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BERLIN – Working conditions and safety have dramatically improved in garment factories post-Rana Plaza as apparel brands cut ties with poor performing suppliers. New research shows brands cut ties with an average of 8 per cent of their suppliers per year between 2013 and 2013. The research also shows an increased cooperation with unions by brands and a formalisation of more robust industrial relations.

“With increased pressure to be publicly accountable for working conditions and other sustainability criteria during production, large brands and retailers are consolidating their supplier bases,” says the report. “Many brands and retailers have developed rigorous onboarding processes related to quality and labour standards which have increased the costs of working with new suppliers.”

Another key finding is that workers in Bangladeshi garment factories report improved working conditions since Rana Plaza. These changes are larger in factories associated with the Accord and the Alliance, with auditing for the Accord and Alliance is far more rigorous and better enforced than anything that preceded it.

“Factory managers now realise that non-compliance threatens the ability to export to Europe and the US,” says the report. “It may be this development has had spillover effects on improving compliance in areas not covered by these safety focused initiatives. Legal changes that followed Rana Plaza in areas such as worker voice and minimum wages may also be a factor leading to improvements, as well as the influence of other labour focused initiatives such as the ILO’s Better Work programme.”

Looking at the behaviour of large global garment buyers in five countries (Australia, Germany, Sweden, the UK and the US), the researchers found that they are experimenting with a variety of new approaches for managing labour standards that reach beyond the compliance model of auditing. Important changes include increased transparency, a consolidation of supply chains and the formation of collective governance initiatives.

One CSR manager with a UK based retailer said: ““I think the Accord’s a good example to where brands have woken up to the fact that actually working together, not just brands working with brands, but brands working with trade unions and civil society can create more change potentially … I think we’re still learning but I think the leverage that comes with working together is an important factor in getting people started on the journey.”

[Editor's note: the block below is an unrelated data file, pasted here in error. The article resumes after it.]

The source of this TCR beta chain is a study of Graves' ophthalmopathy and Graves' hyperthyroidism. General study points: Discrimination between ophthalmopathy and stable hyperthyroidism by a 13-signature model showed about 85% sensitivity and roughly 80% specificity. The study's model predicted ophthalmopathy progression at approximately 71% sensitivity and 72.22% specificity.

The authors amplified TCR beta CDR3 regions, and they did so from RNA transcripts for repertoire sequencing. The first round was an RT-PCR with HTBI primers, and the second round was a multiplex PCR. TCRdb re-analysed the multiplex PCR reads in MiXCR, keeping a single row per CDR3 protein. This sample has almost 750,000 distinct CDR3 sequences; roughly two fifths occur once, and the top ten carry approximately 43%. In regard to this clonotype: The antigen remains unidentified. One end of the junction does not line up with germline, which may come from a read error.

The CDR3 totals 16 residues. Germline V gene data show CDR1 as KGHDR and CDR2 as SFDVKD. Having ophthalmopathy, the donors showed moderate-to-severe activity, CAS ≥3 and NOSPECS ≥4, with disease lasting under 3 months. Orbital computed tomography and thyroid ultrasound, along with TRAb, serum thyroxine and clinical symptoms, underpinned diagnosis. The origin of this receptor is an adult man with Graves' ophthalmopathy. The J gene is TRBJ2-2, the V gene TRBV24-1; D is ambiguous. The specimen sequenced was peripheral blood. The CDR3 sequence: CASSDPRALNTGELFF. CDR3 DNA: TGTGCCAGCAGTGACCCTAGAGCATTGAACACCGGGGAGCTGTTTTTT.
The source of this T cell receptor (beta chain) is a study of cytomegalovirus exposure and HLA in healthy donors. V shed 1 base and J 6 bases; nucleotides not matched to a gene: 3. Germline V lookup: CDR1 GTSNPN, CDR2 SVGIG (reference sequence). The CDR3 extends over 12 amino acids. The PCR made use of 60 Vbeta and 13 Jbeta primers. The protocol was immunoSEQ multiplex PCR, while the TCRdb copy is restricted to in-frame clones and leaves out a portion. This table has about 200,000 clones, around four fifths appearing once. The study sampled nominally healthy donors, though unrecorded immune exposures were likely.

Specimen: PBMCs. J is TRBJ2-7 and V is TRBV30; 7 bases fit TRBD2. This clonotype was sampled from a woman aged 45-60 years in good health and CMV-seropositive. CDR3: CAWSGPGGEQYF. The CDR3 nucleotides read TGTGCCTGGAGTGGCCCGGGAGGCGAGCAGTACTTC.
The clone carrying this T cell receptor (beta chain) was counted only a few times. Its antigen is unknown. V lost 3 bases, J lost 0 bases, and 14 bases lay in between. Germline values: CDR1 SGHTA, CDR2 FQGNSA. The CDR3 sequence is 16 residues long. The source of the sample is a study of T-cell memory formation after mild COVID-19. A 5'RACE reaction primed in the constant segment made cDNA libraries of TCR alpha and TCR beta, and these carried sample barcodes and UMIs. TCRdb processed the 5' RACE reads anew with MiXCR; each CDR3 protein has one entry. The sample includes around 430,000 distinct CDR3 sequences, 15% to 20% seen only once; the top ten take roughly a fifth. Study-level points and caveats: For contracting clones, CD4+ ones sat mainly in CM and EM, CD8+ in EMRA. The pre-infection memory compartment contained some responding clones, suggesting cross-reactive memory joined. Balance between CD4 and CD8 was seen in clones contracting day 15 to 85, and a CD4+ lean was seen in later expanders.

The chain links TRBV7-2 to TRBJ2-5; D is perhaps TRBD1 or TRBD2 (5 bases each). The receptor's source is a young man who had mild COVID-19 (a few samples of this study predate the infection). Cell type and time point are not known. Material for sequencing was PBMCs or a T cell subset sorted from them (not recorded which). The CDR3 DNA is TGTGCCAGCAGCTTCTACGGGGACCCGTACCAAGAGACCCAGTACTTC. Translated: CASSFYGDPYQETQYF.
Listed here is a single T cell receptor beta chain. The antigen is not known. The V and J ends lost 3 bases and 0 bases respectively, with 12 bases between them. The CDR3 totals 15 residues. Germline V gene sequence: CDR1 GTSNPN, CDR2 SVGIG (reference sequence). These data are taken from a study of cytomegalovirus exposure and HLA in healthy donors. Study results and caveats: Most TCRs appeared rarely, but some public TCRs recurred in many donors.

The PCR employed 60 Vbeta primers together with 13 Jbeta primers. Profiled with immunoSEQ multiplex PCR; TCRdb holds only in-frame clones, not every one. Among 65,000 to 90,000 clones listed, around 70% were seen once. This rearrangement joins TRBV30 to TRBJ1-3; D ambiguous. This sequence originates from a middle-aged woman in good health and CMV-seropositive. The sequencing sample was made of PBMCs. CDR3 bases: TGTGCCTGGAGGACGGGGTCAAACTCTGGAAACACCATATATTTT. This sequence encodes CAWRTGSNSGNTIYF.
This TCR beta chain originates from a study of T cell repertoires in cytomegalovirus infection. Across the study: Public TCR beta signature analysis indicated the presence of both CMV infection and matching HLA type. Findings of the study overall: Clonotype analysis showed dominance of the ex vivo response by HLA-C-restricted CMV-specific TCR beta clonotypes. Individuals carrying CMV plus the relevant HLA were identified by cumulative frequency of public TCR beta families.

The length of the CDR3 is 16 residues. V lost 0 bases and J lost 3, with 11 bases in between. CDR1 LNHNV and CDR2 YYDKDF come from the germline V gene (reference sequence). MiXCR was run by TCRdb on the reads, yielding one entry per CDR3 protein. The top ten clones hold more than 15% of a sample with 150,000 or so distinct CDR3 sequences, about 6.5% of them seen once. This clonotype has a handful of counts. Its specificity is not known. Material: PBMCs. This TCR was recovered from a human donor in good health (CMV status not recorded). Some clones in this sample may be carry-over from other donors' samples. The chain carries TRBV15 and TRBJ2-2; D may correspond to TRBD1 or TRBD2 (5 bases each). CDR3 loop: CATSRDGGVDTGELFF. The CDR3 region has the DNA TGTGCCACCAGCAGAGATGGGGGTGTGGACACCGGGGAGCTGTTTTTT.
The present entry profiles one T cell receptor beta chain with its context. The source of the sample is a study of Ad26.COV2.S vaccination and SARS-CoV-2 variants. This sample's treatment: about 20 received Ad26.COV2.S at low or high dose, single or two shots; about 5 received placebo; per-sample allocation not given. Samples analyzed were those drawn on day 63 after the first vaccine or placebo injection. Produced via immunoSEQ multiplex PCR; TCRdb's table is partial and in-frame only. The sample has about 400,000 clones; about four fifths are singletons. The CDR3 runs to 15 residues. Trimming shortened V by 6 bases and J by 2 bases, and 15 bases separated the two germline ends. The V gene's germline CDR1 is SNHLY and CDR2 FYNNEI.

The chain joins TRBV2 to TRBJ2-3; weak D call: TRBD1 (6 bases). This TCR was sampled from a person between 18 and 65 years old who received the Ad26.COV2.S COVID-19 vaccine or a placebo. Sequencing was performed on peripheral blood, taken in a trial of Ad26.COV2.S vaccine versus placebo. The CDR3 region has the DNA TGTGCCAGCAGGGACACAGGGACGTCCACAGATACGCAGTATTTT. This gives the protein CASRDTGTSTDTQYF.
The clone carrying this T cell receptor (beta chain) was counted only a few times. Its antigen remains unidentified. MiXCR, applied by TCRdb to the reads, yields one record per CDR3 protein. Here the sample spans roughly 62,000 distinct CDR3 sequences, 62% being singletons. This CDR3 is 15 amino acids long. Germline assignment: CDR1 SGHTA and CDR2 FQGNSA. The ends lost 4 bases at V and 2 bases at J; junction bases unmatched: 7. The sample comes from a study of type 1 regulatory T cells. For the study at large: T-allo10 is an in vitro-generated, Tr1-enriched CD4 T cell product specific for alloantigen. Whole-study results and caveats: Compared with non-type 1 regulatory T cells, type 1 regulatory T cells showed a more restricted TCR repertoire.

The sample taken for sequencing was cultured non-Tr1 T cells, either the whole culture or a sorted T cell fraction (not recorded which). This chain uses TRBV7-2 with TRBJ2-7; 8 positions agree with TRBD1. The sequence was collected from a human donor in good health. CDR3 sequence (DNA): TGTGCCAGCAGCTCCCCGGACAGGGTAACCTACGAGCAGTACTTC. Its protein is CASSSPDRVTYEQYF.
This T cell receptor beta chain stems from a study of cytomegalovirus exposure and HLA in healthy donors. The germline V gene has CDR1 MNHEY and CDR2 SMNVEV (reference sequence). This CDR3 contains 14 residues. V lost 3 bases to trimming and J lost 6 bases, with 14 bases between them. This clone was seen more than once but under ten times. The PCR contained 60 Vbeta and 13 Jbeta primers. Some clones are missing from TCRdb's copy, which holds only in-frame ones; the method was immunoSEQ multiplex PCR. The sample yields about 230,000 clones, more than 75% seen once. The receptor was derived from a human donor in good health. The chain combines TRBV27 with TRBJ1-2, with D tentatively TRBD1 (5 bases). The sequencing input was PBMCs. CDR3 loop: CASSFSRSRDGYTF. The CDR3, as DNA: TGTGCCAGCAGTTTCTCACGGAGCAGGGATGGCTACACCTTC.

The report also suggests a notable development across many new private governance initiatives, particularly European companies, is greater cooperation with unions. The researchers claim garment brands and retailers are increasingly embracing arrangements that involve formalised industrial relations, both through signing global framework agreements with commitments covering their own supply chains and through broader agreements, such as the Accord and ACT that involve multiple brands and retailers making collective agreements with global unions.

The researchers carried out a survey of 1500 workers, 1000 women and 500 men, from 250 factories in and around Dhaka, the capital of Bangladesh. 83 per cent of the factories were affiliated either to the Accord or to both the Accord and the Alliance. Like the factory managers, workers reported that safety had improved.

Says the report: “An overwhelming majority of (96 per cent) workers in Accord and Alliance factories felt safe in their factory building, while 90 per cent reported that they could refuse to go into the factory if the building was perceived to be unsafe. Also, the vast majority (90 per cent)had received health and safety training. Accord and Alliance factories performed significantly better in this regard than factories outside these programmes.”

‘Changes in the Governance of Garment Global Production Networks: Lead Firm, Supplier and Institutional Responses to the Rana Plaza Disaster’ is an international, interdisciplinary research project that seeks to understand the challenges of improving labour conditions in global production networks. The project triangulates the perspectives of lead firms based in different home countries, suppliers and workers in the context of ongoing institutional innovations in the Bangladesh garment industry and on national and transnational levels.

Full link here: http://www.wiwiss.fu-berlin.de/forschung/Garments/Medien/GarmentGov_Interim-Report_November-2018_FINAL.pdf

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